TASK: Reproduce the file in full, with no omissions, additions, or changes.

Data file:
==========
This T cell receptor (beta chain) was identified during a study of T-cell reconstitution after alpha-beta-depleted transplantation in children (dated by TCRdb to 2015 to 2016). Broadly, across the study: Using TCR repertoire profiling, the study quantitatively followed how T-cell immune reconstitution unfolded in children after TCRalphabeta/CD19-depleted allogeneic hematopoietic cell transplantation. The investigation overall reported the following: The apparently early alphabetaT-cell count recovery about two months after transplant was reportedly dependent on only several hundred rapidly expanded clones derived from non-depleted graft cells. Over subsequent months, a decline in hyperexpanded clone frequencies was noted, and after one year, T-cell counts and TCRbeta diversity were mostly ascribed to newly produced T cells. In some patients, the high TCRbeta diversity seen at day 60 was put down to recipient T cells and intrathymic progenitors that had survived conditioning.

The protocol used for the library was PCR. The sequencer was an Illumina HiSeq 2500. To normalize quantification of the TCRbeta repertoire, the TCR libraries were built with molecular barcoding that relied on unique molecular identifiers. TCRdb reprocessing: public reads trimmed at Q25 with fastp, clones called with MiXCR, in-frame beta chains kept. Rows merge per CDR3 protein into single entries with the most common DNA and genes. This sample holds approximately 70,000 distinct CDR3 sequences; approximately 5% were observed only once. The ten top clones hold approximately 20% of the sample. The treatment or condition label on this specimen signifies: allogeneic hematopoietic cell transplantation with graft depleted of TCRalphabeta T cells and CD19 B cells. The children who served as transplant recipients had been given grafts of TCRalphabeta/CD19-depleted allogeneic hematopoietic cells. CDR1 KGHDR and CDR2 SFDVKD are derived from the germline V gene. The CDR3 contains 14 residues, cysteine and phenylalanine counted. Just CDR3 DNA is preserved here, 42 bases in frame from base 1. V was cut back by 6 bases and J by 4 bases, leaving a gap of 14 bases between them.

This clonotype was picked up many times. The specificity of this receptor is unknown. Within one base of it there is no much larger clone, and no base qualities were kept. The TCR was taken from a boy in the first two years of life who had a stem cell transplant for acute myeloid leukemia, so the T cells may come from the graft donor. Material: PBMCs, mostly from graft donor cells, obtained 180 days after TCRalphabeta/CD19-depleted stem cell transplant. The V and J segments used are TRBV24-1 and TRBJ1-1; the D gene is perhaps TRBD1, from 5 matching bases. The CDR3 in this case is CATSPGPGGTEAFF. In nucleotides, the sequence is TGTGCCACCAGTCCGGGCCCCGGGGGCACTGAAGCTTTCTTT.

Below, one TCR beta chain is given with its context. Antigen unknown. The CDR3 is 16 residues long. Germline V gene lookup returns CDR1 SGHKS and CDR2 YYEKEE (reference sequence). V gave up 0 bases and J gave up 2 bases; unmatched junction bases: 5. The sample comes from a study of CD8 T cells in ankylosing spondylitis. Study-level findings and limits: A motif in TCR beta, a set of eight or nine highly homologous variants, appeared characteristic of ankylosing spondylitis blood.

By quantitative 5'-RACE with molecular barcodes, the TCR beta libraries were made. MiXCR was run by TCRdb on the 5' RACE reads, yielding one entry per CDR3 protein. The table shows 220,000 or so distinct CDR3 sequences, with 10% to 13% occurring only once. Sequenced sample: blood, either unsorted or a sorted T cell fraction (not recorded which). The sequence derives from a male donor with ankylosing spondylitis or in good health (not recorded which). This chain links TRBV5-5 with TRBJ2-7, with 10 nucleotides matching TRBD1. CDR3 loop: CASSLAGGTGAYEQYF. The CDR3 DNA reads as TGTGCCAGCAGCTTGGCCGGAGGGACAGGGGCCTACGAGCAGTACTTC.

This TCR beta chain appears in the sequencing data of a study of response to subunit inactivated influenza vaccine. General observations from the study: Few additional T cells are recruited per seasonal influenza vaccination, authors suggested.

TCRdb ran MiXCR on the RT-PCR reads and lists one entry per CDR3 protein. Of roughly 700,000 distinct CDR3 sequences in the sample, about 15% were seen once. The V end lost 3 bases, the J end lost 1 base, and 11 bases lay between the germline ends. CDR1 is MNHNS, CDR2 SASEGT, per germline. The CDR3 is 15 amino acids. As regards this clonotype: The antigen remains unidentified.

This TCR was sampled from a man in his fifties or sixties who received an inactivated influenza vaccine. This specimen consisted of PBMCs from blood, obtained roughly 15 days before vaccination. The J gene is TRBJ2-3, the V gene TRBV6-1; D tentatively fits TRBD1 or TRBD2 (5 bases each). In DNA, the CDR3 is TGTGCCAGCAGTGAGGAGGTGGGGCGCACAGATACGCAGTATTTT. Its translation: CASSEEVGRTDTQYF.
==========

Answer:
This T cell receptor (beta chain) was identified during a study of T-cell reconstitution after alpha-beta-depleted transplantation in children (dated by TCRdb to 2015 to 2016). Broadly, across the study: Using TCR repertoire profiling, the study quantitatively followed how T-cell immune reconstitution unfolded in children after TCRalphabeta/CD19-depleted allogeneic hematopoietic cell transplantation. The investigation overall reported the following: The apparently early alphabetaT-cell count recovery about two months after transplant was reportedly dependent on only several hundred rapidly expanded clones derived from non-depleted graft cells. Over subsequent months, a decline in hyperexpanded clone frequencies was noted, and after one year, T-cell counts and TCRbeta diversity were mostly ascribed to newly produced T cells. In some patients, the high TCRbeta diversity seen at day 60 was put down to recipient T cells and intrathymic progenitors that had survived conditioning.

The protocol used for the library was PCR. The sequencer was an Illumina HiSeq 2500. To normalize quantification of the TCRbeta repertoire, the TCR libraries were built with molecular barcoding that relied on unique molecular identifiers. TCRdb reprocessing: public reads trimmed at Q25 with fastp, clones called with MiXCR, in-frame beta chains kept. Rows merge per CDR3 protein into single entries with the most common DNA and genes. This sample holds approximately 70,000 distinct CDR3 sequences; approximately 5% were observed only once. The ten top clones hold approximately 20% of the sample. The treatment or condition label on this specimen signifies: allogeneic hematopoietic cell transplantation with graft depleted of TCRalphabeta T cells and CD19 B cells. The children who served as transplant recipients had been given grafts of TCRalphabeta/CD19-depleted allogeneic hematopoietic cells. CDR1 KGHDR and CDR2 SFDVKD are derived from the germline V gene. The CDR3 contains 14 residues, cysteine and phenylalanine counted. Just CDR3 DNA is preserved here, 42 bases in frame from base 1. V was cut back by 6 bases and J by 4 bases, leaving a gap of 14 bases between them.

This clonotype was picked up many times. The specificity of this receptor is unknown. Within one base of it there is no much larger clone, and no base qualities were kept. The TCR was taken from a boy in the first two years of life who had a stem cell transplant for acute myeloid leukemia, so the T cells may come from the graft donor. Material: PBMCs, mostly from graft donor cells, obtained 180 days after TCRalphabeta/CD19-depleted stem cell transplant. The V and J segments used are TRBV24-1 and TRBJ1-1; the D gene is perhaps TRBD1, from 5 matching bases. The CDR3 in this case is CATSPGPGGTEAFF. In nucleotides, the sequence is TGTGCCACCAGTCCGGGCCCCGGGGGCACTGAAGCTTTCTTT.

Below, one TCR beta chain is given with its context. Antigen unknown. The CDR3 is 16 residues long. Germline V gene lookup returns CDR1 SGHKS and CDR2 YYEKEE (reference sequence). V gave up 0 bases and J gave up 2 bases; unmatched junction bases: 5. The sample comes from a study of CD8 T cells in ankylosing spondylitis. Study-level findings and limits: A motif in TCR beta, a set of eight or nine highly homologous variants, appeared characteristic of ankylosing spondylitis blood.

By quantitative 5'-RACE with molecular barcodes, the TCR beta libraries were made. MiXCR was run by TCRdb on the 5' RACE reads, yielding one entry per CDR3 protein. The table shows 220,000 or so distinct CDR3 sequences, with 10% to 13% occurring only once. Sequenced sample: blood, either unsorted or a sorted T cell fraction (not recorded which). The sequence derives from a male donor with ankylosing spondylitis or in good health (not recorded which). This chain links TRBV5-5 with TRBJ2-7, with 10 nucleotides matching TRBD1. CDR3 loop: CASSLAGGTGAYEQYF. The CDR3 DNA reads as TGTGCCAGCAGCTTGGCCGGAGGGACAGGGGCCTACGAGCAGTACTTC.

This TCR beta chain appears in the sequencing data of a study of response to subunit inactivated influenza vaccine. General observations from the study: Few additional T cells are recruited per seasonal influenza vaccination, authors suggested.

TCRdb ran MiXCR on the RT-PCR reads and lists one entry per CDR3 protein. Of roughly 700,000 distinct CDR3 sequences in the sample, about 15% were seen once. The V end lost 3 bases, the J end lost 1 base, and 11 bases lay between the germline ends. CDR1 is MNHNS, CDR2 SASEGT, per germline. The CDR3 is 15 amino acids. As regards this clonotype: The antigen remains unidentified.

This TCR was sampled from a man in his fifties or sixties who received an inactivated influenza vaccine. This specimen consisted of PBMCs from blood, obtained roughly 15 days before vaccination. The J gene is TRBJ2-3, the V gene TRBV6-1; D tentatively fits TRBD1 or TRBD2 (5 bases each). In DNA, the CDR3 is TGTGCCAGCAGTGAGGAGGTGGGGCGCACAGATACGCAGTATTTT. Its translation: CASSEEVGRTDTQYF.